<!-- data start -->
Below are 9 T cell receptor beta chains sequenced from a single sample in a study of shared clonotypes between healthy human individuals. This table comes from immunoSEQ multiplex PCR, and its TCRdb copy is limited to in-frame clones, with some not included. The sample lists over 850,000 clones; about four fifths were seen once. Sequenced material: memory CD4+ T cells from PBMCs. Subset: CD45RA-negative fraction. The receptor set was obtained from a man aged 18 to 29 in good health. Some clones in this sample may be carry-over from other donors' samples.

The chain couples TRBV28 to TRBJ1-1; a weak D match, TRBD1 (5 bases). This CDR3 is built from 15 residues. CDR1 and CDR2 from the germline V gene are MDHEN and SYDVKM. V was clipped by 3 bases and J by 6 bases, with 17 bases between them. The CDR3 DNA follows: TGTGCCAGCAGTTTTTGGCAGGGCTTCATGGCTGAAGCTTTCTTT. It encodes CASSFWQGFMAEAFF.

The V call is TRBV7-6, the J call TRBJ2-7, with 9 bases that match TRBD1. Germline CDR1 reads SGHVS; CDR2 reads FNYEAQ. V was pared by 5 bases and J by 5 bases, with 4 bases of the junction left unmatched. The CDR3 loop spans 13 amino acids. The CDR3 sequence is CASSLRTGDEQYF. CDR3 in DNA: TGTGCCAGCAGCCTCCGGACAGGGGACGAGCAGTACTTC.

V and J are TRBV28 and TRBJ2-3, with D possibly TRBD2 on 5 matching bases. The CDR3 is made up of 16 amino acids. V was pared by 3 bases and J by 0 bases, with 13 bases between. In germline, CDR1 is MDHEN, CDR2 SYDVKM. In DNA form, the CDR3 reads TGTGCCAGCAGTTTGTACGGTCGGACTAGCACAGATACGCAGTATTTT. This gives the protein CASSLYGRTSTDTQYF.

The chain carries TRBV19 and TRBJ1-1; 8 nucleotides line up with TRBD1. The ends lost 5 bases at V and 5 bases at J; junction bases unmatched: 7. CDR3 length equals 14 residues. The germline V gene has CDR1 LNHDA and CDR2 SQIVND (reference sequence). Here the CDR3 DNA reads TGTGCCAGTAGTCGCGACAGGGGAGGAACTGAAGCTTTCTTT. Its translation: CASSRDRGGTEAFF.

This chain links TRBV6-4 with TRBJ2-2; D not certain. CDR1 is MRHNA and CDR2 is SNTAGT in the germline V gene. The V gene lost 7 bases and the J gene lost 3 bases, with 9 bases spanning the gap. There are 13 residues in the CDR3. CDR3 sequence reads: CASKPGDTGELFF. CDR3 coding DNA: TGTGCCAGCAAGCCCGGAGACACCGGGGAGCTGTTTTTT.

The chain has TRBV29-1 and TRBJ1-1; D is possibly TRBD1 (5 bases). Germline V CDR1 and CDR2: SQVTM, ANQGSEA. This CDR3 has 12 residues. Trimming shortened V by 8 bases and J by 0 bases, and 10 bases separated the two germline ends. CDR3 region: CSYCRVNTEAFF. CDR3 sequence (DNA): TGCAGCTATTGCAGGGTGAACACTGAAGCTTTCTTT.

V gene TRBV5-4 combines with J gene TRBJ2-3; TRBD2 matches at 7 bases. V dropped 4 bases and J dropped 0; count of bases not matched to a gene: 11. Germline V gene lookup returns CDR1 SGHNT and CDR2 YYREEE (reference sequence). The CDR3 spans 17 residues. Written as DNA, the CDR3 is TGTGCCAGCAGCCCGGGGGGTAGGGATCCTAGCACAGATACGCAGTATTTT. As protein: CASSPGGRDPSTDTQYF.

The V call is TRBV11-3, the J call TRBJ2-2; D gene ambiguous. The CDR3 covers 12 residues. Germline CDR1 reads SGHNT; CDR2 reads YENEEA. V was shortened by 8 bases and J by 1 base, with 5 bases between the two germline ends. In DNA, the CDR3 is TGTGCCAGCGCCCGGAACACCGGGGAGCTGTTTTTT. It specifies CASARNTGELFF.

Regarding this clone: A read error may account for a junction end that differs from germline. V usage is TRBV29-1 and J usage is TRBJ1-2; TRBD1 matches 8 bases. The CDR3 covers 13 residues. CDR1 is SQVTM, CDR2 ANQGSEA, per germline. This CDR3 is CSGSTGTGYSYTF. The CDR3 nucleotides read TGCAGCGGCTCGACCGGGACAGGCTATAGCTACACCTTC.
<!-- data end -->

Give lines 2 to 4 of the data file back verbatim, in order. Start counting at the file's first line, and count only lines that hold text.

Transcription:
The chain couples TRBV28 to TRBJ1-1; a weak D match, TRBD1 (5 bases). This CDR3 is built from 15 residues. CDR1 and CDR2 from the germline V gene are MDHEN and SYDVKM. V was clipped by 3 bases and J by 6 bases, with 17 bases between them. The CDR3 DNA follows: TGTGCCAGCAGTTTTTGGCAGGGCTTCATGGCTGAAGCTTTCTTT. It encodes CASSFWQGFMAEAFF.

The V call is TRBV7-6, the J call TRBJ2-7, with 9 bases that match TRBD1. Germline CDR1 reads SGHVS; CDR2 reads FNYEAQ. V was pared by 5 bases and J by 5 bases, with 4 bases of the junction left unmatched. The CDR3 loop spans 13 amino acids. The CDR3 sequence is CASSLRTGDEQYF. CDR3 in DNA: TGTGCCAGCAGCCTCCGGACAGGGGACGAGCAGTACTTC.

V and J are TRBV28 and TRBJ2-3, with D possibly TRBD2 on 5 matching bases. The CDR3 is made up of 16 amino acids. V was pared by 3 bases and J by 0 bases, with 13 bases between. In germline, CDR1 is MDHEN, CDR2 SYDVKM. In DNA form, the CDR3 reads TGTGCCAGCAGTTTGTACGGTCGGACTAGCACAGATACGCAGTATTTT. This gives the protein CASSLYGRTSTDTQYF.